‘I’m tired of my friends dying’: Richmond residents react to recent rash of violence

Richmond

RICHMOND, Va (WRIC) – Richmond residents gathered with non-profit organization leaders and clergy Saturday afternoon to promote mentorship for young people in the wake of the killings at the Belt Atlantic apartments on the city’s Southside Tuesday.

The message was to stop the violence, remembering the victims of Tuesday’s shooting — 30-year-old Sharnez Hill and her 3-month-old daughter. The shooting also sent three other victims to the hospital.

A 29-year-old woman and two young girls, ages 11 and 15, were also shot during the incident and remain in stable condition.

Lawrence Robinson is the chairman of the New Black World Order, an organization that partners with the Black Power Movement and the Black Panther Party. Robinson is the father of 23-year-old At’Taysiyah Dye, who was found dead in her car in Richmond in February.

He said stopping the violence isn’t going to take place talking to older people, but instead talking to the youth about respecting life and managing their emotions.

“We can stop the violence by going directly to the youth because the rap music, some of the degeneracy of the culture is going straight to the youth. We have to go to the youth because the youth represents the future. They represent change, and that’s where change is going to take place,” Robinson told 8News Saturday.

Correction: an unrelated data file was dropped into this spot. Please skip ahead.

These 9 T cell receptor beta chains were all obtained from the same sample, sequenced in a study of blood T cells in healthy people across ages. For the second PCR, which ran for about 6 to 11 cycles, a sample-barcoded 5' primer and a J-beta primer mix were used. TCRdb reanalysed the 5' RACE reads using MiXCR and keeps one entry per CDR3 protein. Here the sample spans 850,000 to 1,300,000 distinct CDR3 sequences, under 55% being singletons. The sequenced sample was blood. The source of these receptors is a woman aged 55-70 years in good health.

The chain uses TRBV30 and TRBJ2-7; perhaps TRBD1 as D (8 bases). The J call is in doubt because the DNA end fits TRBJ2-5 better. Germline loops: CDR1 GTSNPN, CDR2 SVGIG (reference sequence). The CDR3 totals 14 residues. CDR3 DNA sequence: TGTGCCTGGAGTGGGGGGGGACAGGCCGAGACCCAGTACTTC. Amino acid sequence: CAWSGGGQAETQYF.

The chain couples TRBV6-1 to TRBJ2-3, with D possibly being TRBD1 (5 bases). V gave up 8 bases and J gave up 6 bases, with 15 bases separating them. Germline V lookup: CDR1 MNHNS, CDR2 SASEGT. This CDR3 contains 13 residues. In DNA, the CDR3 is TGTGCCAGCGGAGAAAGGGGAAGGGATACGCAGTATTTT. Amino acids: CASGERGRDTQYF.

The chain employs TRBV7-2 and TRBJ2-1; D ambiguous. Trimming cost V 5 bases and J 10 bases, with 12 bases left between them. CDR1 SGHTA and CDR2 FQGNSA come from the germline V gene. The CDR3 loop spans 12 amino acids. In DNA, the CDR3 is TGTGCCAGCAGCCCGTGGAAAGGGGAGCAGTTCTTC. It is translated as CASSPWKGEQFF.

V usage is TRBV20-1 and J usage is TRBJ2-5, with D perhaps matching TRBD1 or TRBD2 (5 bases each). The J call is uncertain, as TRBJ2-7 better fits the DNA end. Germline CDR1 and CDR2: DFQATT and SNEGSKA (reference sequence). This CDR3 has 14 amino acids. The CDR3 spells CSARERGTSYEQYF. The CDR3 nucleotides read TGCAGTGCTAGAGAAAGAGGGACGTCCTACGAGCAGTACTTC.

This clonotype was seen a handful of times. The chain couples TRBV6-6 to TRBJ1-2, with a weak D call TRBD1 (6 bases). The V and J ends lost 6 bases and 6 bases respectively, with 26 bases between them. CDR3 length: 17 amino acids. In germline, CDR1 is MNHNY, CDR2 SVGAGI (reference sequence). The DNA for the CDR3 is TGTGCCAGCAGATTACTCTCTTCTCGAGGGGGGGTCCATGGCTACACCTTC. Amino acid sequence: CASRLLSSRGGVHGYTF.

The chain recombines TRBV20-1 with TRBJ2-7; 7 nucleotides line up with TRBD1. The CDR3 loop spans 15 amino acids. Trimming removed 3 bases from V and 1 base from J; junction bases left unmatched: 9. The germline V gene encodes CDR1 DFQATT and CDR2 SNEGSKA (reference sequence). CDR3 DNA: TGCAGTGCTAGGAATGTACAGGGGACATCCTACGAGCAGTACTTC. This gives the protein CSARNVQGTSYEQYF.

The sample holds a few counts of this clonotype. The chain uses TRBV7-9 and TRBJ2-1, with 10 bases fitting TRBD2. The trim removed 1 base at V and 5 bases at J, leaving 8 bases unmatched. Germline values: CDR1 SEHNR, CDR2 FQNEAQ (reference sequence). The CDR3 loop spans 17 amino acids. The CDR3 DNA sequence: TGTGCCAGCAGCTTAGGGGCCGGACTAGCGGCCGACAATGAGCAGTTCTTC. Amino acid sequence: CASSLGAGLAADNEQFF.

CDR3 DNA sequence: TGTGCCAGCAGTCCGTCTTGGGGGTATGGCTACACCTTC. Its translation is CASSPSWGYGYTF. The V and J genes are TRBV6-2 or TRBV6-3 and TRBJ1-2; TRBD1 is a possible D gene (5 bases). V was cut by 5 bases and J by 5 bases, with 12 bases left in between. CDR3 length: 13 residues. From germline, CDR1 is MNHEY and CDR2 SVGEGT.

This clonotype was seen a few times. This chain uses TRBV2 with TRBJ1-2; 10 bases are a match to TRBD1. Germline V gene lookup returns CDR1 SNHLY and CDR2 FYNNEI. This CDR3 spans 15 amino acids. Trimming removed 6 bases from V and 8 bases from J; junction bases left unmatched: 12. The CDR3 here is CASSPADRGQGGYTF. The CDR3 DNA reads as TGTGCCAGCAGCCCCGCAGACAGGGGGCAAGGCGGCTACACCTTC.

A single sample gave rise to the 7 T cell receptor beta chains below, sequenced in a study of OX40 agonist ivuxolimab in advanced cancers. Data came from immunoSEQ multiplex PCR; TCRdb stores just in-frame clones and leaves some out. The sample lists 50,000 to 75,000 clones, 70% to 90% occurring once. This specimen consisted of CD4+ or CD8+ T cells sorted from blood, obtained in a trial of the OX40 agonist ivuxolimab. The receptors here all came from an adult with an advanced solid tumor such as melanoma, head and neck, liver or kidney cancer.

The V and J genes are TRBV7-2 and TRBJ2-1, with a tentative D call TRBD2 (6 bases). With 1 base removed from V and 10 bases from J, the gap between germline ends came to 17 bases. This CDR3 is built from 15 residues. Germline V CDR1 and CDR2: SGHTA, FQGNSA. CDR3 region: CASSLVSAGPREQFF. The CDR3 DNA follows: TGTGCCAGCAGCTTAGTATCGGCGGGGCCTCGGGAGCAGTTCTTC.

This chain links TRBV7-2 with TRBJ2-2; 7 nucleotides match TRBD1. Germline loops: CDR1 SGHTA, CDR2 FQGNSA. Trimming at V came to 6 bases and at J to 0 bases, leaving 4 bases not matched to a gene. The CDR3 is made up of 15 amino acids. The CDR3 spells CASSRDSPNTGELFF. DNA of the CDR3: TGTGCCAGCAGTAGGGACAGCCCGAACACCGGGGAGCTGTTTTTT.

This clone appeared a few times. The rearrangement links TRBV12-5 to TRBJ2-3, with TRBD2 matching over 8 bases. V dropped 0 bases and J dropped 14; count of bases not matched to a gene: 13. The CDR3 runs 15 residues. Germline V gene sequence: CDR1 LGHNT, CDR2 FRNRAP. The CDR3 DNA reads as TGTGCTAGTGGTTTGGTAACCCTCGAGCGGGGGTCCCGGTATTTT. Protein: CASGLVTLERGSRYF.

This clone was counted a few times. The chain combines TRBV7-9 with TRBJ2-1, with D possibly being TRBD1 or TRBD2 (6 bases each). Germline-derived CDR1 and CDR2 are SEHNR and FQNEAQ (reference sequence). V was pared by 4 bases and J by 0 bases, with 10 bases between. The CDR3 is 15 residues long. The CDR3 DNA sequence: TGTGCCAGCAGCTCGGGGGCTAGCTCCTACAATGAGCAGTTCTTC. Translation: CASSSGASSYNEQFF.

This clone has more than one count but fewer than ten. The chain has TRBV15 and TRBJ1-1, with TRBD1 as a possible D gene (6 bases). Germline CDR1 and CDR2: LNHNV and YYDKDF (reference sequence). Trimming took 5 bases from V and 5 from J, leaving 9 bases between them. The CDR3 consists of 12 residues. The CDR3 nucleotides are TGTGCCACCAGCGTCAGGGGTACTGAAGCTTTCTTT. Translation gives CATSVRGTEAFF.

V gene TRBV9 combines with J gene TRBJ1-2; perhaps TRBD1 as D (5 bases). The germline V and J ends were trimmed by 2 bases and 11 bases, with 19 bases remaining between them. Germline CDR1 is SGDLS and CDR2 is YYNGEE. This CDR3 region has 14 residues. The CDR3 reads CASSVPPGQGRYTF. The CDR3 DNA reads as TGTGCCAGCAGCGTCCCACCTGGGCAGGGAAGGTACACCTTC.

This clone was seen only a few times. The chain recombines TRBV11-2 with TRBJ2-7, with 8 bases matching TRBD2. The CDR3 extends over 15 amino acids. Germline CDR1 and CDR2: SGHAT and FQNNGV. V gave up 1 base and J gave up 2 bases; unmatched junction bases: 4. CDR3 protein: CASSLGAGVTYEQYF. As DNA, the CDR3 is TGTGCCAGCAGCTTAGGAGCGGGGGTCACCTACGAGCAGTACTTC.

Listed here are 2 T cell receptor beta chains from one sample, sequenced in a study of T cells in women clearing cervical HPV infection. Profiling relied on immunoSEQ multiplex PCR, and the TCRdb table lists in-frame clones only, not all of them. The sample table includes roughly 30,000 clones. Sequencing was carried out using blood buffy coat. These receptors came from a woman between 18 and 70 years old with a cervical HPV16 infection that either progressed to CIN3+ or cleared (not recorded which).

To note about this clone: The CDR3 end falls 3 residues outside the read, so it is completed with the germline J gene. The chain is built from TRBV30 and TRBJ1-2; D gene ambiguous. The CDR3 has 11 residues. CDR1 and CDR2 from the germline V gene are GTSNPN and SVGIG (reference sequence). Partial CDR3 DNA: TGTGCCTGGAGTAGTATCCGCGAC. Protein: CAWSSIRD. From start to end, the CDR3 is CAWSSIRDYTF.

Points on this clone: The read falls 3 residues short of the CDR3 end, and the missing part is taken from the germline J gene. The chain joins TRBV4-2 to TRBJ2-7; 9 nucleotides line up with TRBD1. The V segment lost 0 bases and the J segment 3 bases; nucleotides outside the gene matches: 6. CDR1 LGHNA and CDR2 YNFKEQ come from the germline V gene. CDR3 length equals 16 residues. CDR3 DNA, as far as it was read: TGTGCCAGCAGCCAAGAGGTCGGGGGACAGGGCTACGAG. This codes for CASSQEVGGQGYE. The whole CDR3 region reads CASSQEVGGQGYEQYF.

A woman holds several balloons listening to a speaker at the “Stop the Violence” event Saturday afternoon. (Photo: 8News Reporter Sabrina Shutters)

Robinson is still demanding justice and searching for answers over his daughter’s death.

“If I wasn’t a god-fearing man, I would’ve fell out by now, but I’ve got to stay strong for my daughter, to turn her life into something meaningful, and that is to bring life back to a community that’s dying in senseless violence,” he said.

Donte McCutchen, Hill’s cousin and Pastor at Love Cathedral Community Church, was also at the event Saturday. He wants to challenge the community to start programs for the youth and continue mentoring them.

“It seems like in tragedy, so many people come out,” he said. “And then when tragedy I guess is seemingly over, then we don’t see them, we don’t hear them, you know, there’s nothing that’s going on.”

18-year-old Saddiya McCalpine is a youth advocate and spends her time going out into the community to various events, sharing ideas on what can be done to help and provide for the youth in the community.

McCalpine said she’s saddened by the recent violence and that the death of the 3-month-old hits home.

“I’m tired of my friends dying or going to funerals and vigils because a teen was upset or they just wanted to shoot because they were upset and mad and angry,” she said.

Richmond Police have arrested and charged three young men in connection to the shooting that claimed the life of Sharnez Hill and her baby Tuesday. They are still seeking more suspects.

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